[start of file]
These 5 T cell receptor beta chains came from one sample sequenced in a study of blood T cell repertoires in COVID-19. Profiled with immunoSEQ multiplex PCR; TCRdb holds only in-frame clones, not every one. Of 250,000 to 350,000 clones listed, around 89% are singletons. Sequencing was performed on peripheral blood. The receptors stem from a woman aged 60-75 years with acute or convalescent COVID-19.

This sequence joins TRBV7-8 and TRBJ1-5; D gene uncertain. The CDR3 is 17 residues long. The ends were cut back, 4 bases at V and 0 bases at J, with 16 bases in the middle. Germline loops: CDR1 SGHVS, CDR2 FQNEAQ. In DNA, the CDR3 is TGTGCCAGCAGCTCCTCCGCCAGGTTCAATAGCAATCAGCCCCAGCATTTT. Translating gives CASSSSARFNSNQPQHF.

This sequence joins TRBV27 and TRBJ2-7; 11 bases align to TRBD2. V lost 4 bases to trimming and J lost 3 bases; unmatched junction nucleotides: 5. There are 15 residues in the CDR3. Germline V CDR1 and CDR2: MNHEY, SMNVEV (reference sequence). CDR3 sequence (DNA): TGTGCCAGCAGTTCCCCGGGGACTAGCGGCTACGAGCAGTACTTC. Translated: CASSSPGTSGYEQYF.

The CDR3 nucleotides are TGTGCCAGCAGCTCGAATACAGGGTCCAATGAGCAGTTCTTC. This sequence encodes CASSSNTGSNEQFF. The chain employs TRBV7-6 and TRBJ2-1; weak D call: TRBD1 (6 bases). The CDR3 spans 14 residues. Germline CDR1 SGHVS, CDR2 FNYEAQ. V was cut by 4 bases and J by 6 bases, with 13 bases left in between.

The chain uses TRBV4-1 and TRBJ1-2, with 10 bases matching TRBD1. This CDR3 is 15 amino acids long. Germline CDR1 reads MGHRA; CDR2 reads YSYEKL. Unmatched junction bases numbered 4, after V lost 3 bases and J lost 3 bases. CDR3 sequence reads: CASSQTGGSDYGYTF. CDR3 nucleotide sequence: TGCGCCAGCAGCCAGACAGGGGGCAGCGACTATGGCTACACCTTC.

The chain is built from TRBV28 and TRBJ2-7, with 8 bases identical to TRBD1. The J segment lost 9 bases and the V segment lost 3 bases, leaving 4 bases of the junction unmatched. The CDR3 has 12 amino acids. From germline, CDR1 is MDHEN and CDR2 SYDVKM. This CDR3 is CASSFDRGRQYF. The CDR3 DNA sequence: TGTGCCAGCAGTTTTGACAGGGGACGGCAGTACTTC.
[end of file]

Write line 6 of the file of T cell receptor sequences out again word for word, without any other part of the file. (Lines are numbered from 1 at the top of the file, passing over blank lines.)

The chain is built from TRBV28 and TRBJ2-7, with 8 bases identical to TRBD1. The J segment lost 9 bases and the V segment lost 3 bases, leaving 4 bases of the junction unmatched. The CDR3 has 12 amino acids. From germline, CDR1 is MDHEN and CDR2 SYDVKM. This CDR3 is CASSFDRGRQYF. The CDR3 DNA sequence: TGTGCCAGCAGTTTTGACAGGGGACGGCAGTACTTC.